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The UCC Approach

15 January, 2016 - 09:33

Under Section 2-202 of the UCC, a course of dealing, a usage of trade, or a course of performance can be introduced as evidence to explain or supplement any written contract for the sale of goods. A course of dealing is defined as “a sequence of previous conduct between the parties to a particular transaction which is fairly to be regarded as establishing a common basis of understanding for interpreting their expressions and other conduct.” A usage of trade is “any practice or method of dealing having such regularity of observance in a place, vocation or trade as to justify an expectation that it will be observed with respect to the transaction in question.” A course of performance is the conduct of a party in response to a contract that calls for repeated action (e.g., a purchase agreement for a factory’s monthly output, or an undertaking to wash a neighbor’s car weekly).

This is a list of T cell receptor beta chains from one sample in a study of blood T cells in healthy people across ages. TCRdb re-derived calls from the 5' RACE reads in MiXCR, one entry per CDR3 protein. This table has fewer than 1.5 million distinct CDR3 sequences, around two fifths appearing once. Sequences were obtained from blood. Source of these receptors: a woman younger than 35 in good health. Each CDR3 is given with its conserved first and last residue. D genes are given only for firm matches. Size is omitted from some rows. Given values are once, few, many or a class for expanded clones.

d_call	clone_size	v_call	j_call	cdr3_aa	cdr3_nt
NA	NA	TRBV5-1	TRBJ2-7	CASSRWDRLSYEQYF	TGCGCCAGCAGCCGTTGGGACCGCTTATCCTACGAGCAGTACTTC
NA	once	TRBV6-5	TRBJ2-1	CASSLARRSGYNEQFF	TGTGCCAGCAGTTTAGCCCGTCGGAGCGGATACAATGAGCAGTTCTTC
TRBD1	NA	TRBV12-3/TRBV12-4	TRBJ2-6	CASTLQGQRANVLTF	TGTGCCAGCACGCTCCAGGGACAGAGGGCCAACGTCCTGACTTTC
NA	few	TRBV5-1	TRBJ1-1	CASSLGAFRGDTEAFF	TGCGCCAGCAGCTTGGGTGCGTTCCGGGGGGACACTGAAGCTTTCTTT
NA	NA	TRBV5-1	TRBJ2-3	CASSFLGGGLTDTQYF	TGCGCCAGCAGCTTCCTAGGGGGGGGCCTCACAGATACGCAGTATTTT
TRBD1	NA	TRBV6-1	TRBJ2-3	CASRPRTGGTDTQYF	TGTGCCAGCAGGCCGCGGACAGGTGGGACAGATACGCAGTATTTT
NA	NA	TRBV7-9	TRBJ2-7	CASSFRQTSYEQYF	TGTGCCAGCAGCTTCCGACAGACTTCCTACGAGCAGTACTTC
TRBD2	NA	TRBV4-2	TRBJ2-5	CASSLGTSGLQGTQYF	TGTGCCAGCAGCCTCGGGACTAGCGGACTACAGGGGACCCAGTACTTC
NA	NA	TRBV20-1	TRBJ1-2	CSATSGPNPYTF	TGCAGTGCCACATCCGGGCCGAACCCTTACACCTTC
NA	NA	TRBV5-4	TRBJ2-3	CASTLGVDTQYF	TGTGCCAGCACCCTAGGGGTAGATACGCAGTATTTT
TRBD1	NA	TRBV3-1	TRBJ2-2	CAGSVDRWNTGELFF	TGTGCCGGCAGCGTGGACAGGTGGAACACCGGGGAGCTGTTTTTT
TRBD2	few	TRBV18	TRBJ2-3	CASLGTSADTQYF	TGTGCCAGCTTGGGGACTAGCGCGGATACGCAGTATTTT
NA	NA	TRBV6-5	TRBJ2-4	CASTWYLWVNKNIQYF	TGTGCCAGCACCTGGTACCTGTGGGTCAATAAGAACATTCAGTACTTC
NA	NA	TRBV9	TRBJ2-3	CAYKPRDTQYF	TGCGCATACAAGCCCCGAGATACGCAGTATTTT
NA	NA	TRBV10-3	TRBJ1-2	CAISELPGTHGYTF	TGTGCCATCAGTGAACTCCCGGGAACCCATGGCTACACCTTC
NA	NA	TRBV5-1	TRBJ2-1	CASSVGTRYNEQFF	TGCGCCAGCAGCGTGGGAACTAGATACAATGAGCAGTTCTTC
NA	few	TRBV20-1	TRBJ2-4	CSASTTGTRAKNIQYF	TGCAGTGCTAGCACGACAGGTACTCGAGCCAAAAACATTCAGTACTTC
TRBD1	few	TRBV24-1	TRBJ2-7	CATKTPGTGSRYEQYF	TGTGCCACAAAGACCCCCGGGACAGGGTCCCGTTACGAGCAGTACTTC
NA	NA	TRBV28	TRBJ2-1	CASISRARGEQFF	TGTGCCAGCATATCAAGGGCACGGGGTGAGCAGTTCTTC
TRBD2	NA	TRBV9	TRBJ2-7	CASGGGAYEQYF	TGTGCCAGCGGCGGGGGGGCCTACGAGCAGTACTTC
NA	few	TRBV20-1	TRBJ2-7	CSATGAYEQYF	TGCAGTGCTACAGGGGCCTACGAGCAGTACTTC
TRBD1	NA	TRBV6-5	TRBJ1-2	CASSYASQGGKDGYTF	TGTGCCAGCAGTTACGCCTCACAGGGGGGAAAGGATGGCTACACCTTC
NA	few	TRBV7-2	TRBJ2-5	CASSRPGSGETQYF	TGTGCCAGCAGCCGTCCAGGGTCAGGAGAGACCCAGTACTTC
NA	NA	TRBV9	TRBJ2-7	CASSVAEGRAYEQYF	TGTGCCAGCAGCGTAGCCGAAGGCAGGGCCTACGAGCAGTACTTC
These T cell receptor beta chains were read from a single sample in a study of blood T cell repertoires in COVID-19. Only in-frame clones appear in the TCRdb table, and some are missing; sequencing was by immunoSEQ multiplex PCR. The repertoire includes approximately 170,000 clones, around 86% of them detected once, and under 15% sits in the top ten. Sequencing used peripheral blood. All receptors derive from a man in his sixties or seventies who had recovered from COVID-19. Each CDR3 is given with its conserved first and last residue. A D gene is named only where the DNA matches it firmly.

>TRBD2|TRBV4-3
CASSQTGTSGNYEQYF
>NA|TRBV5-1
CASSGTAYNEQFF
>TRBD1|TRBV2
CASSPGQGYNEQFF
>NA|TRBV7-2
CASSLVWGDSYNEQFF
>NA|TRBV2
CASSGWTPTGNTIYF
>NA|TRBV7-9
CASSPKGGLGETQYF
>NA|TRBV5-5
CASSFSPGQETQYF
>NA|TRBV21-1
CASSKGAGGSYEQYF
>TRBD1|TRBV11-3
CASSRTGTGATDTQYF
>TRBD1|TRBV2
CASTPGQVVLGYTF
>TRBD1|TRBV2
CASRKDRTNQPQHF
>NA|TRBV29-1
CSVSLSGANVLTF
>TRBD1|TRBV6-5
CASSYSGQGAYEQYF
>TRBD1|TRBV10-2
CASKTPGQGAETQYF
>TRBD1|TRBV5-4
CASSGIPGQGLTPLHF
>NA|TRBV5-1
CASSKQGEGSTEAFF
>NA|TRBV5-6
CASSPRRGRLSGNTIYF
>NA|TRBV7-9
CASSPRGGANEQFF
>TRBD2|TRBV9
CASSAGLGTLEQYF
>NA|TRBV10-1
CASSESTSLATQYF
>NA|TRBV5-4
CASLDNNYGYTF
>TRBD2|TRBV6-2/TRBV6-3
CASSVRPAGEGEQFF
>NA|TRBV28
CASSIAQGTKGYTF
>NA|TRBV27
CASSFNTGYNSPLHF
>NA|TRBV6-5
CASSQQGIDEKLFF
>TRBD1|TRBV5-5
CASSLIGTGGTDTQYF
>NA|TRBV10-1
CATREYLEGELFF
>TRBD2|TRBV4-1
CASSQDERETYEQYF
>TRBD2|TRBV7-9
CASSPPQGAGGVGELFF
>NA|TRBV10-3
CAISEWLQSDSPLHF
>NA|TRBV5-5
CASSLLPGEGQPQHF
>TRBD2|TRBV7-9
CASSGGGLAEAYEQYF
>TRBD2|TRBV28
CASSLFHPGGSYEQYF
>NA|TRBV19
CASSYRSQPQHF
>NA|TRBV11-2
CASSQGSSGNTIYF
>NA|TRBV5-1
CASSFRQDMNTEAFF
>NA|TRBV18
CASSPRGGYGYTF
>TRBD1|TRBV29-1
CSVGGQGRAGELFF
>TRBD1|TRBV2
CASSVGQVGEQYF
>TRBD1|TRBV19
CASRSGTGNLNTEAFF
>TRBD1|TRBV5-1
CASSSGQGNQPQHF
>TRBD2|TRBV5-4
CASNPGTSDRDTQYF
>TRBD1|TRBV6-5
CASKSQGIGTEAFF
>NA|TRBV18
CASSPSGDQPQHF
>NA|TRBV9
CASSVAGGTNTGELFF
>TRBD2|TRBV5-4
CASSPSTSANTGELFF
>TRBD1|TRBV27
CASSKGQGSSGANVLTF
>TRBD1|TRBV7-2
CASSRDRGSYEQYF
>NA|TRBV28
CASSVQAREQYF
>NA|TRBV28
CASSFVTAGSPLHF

The parol evidence rule is intended to preserve “the four corners” of the contract: it generally prohibits the introduction of contemporaneous oral or written elements of negotiation that did not get included in the written contract, subject to a number of exemptions.

The UCC allows evidence of course of dealing, course of performance, or usage of trade to give meaning to the contract.


  1. What is the purpose of the parol evidence rule?
  2. How does it operate to crystallize the intention of the contracting parties?
  3. To what kinds of contract issues does the rule not apply?
  4. What “help” does the UCC give to fleshing out the parties’ contractual understanding?